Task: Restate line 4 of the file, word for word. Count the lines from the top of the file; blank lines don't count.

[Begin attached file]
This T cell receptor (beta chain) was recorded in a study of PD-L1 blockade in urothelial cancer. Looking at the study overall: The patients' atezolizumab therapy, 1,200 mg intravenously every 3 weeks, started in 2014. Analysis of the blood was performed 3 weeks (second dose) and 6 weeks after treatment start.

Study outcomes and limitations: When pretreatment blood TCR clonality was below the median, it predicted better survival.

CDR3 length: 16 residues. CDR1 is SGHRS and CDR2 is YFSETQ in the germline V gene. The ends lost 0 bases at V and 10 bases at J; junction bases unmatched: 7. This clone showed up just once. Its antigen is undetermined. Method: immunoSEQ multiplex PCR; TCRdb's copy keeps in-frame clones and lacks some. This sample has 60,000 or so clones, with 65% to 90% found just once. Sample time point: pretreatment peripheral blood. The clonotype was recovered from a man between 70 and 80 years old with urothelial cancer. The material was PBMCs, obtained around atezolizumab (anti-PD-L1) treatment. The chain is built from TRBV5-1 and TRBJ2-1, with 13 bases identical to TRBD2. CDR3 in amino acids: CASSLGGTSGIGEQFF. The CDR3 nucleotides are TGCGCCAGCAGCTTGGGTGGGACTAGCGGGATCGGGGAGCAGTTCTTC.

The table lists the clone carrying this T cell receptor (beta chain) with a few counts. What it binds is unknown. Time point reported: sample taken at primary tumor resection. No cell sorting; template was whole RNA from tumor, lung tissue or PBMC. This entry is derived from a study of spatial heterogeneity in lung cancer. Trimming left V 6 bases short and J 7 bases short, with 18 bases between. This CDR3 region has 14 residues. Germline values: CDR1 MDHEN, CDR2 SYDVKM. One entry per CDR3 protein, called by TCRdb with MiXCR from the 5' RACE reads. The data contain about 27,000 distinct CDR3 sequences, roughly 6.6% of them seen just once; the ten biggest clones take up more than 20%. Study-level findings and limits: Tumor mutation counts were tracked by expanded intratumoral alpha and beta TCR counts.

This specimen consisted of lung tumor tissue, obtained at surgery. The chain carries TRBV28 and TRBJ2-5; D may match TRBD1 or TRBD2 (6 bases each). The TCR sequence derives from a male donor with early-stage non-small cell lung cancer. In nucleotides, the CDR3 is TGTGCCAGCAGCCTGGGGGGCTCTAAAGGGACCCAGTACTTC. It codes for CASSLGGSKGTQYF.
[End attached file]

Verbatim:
The table lists the clone carrying this T cell receptor (beta chain) with a few counts. What it binds is unknown. Time point reported: sample taken at primary tumor resection. No cell sorting; template was whole RNA from tumor, lung tissue or PBMC. This entry is derived from a study of spatial heterogeneity in lung cancer. Trimming left V 6 bases short and J 7 bases short, with 18 bases between. This CDR3 region has 14 residues. Germline values: CDR1 MDHEN, CDR2 SYDVKM. One entry per CDR3 protein, called by TCRdb with MiXCR from the 5' RACE reads. The data contain about 27,000 distinct CDR3 sequences, roughly 6.6% of them seen just once; the ten biggest clones take up more than 20%. Study-level findings and limits: Tumor mutation counts were tracked by expanded intratumoral alpha and beta TCR counts.